- lua_State *L = lua_open(); // Create a new VM state; Lua 5.0
- lua_State *L = luaL_newstate(); // Create a new VM state; Lua 5.1+
- int luaL_dofile(lua_State *L, const char *filename); // Run a lua script with the given filename using the specified lua_State
- void luaL_openlibs(lua_State *L); // Load all standard libraries into the specified lua_State
- void lua_close(lua_State *L); // Close VM state and release any resources inside
- void lua_call(lua_State *L, int nargs, int nresults); // Call the luavalue at index -(nargs + 1)
Lua is implemented in pure ANSI C and compiles unmodified in all platforms that have an ANSI C compiler. Lua also compiles cleanly as C. Lua is very easy to build and install. There are detailed instructions in the package but here is a simple terminal session that downloads the current release of Lua and builds it in Linux. Those instructions are for embedding Lua into your C or C program. In that case, you need to interact with the C API for Lua to run Lua scripts inside your program. If you want to program in pure Lua, you just need the Lua interpreter lua. Lua scripts are not converted to C before execution. Demonstrate how to embed a lua interpreter in C code, expose a C-defined function to Lua script, evaluate a Lua script, call a C-defined function from Lua, and call a Lua-defined function from C (the host). In this example, we want the mood to be set by a Lua script. Here is mood.lua. The first step is to define the function. All C or C functions that will be called from Lua will be called using a pointer of this type: typedef int (.luaCFunction) (luaState.L); In other words, functions must have a Lua interpreter as the only argument and return only an integer. Since a Lua interpreter is used for the argument, the.
Lua as well provides a proper C API to it's Virtual Machine. In contrary to VM itself, C API interface is stack based. So, most of the functions intended to be used with data is either adding some stuff on-top of virtual stack, or removing from it. Also, all the API calls must be used carefully within stack and it's limitations.
In general, anything available on Lua language can be done using it's C API. Also, there is some addition functionality like direct access to internal registry, change behavior of standard memory allocator or garbage collector.
You can compile provided Lua C API examples by executing following on Your terminal:
Creating Lua Virtual Machine
C Api To Build Lua Interpreter
Calling Lua functions
In the example above we're doing these things:
- creating and setting up Lua VM as shown on the first example
- getting and pushing a Lua function from global Lua table onto virtual stack
- pushing string
'Hello C API'as an input argument onto the virtual stack
- instructing VM to call a function with one argument which is already on the stack
- closing and cleaning up
Bare in mind, that
lua_call() pops the function and it's arguments from the stack leaving only the result.
Also, it would be safer using Lua protected call -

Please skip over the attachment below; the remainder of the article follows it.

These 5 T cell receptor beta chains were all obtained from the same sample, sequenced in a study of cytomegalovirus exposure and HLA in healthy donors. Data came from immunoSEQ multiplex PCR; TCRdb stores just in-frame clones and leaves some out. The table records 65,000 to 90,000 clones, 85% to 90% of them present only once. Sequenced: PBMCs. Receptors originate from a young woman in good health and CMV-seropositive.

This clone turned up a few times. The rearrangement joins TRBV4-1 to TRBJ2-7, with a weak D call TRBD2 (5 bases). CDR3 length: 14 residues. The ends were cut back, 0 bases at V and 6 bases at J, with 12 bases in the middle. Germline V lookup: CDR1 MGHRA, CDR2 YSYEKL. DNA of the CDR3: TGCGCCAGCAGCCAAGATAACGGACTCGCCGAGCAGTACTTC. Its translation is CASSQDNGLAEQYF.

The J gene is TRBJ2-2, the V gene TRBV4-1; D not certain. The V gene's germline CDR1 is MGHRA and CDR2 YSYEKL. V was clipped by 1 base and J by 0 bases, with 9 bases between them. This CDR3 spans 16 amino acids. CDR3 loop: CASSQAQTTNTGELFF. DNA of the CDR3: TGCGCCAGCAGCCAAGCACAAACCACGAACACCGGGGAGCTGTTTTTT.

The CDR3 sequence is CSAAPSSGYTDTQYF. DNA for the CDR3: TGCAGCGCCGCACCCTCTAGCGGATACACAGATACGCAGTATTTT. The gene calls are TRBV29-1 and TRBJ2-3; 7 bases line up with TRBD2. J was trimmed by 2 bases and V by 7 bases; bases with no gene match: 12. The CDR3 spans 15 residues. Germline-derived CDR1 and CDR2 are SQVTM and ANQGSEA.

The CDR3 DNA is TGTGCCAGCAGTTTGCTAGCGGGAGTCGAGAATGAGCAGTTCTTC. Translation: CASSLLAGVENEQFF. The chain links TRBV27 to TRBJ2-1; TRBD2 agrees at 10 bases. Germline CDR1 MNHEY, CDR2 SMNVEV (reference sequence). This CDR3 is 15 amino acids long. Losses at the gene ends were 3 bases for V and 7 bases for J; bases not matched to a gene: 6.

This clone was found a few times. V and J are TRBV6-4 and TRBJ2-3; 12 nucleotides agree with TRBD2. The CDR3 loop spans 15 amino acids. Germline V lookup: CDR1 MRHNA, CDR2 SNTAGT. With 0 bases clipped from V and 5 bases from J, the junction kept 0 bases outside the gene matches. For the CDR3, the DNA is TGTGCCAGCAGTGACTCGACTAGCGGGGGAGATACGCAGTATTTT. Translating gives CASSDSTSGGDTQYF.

Embedded Lua Interpreter with Custom API and Lua Customization
Demonstrate how to embed a lua interpreter in C code, expose a C-defined function to Lua script, evaluate a Lua script, call a C-defined function from Lua, and call a Lua-defined function from C (the host).
In this example, we want the mood to be set by a Lua script. Here is mood.lua:
mood() is not called in the script. It is just defined for the host application to call. Also notice that the script calls a function called
hostgetversion() that is not defined in the script.
Next, we define a host application that uses 'mood.lua'. Here is the 'hostlua.c':
And here is the output:
Even after we have compile 'hostlua.c', we are still free to modify 'mood.lua' to change the output of our program!
In order to access or alter an index on a table, you need to somehow place the table into the stack.
Let's assume, for this examples that your table is a global variable named tbl.
Getting the content at a particular index:
As we have seen, all you have to do is to push the table into the stack, push the index and call lua_gettable. the -2 argument means that the table is the second element from the top of the stack.
lua_gettable triggers metamethods. Samsung j210f frp unlock umt. If you do not want to trigger metamethods, use lua_rawget instead. It uses the same arguments.
Setting the content at a particular index:
The same drill as getting the content. You have to push the stack, push the index and then push the value into the stack. after that, you call lua_settable. the -3 argument is the position of the table in the stack. To avoid triggering metamethods, use lua_rawset instead of lua_settable. It uses the same arguments.
C Api To Build Lua Interpreter Free
Transferring the content from a table to another:
Now we are putting together all we learned here. I put the stack content on the comments so you do not get lost.
We put both tables into the stack, push the index of table 1 into the stack, and get the value at
tbl1.index1. Note the
-3 argument on gettable. I am looking at the first table (third from the top) and not the second. Then we push the index of the second table, copy the
tbl1.index1 to the top of the stack and then call
lua_settable, on the 4th item from the top.
For housecleaning sake, I have purged the top element, so only the two tables remains at the stack.